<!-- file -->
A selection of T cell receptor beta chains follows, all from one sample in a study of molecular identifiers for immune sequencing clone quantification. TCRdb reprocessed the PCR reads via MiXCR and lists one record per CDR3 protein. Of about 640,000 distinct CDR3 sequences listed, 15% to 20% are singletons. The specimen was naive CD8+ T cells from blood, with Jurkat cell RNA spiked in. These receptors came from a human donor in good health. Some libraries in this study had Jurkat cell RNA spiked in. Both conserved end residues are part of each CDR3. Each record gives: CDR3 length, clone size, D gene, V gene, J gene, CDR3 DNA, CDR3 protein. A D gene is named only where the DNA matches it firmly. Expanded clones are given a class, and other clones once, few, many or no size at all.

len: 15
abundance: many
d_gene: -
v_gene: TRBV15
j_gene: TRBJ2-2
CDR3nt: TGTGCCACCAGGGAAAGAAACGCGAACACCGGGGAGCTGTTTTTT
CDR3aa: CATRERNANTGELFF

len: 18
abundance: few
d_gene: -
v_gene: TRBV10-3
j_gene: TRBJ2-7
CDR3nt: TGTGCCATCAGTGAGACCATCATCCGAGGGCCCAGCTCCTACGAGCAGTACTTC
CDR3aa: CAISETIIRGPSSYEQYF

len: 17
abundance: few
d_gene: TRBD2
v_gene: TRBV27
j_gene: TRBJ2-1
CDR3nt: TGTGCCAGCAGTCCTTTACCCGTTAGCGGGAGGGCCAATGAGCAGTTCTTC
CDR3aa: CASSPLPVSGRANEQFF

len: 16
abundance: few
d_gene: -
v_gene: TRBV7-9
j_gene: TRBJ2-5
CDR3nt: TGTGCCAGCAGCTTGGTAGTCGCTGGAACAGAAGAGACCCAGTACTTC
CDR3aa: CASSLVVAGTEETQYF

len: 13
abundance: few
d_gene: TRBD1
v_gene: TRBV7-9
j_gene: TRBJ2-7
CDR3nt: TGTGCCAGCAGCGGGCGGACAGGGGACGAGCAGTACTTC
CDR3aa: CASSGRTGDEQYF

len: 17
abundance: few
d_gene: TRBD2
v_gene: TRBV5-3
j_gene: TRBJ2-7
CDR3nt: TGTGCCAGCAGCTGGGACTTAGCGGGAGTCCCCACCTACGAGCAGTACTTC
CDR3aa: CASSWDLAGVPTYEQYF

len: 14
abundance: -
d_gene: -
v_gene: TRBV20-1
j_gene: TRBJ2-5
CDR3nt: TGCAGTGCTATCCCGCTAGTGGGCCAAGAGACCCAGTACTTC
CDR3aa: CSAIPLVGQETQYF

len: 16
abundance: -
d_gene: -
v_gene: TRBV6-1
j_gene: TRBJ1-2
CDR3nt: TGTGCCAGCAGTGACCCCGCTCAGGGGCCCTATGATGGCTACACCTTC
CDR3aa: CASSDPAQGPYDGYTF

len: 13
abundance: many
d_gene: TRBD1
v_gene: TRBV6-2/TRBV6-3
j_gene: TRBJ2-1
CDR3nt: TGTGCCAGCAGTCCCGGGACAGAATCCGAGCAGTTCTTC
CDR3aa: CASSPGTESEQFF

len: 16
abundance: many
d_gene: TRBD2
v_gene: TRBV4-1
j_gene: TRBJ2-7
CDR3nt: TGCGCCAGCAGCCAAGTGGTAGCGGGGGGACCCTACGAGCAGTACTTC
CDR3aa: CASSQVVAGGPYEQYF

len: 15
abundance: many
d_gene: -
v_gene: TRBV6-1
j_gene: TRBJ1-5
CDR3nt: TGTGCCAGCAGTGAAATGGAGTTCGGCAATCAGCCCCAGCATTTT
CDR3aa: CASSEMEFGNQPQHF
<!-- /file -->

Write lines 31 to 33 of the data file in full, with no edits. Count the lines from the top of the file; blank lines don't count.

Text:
abundance: few
d_gene: TRBD1
v_gene: TRBV7-9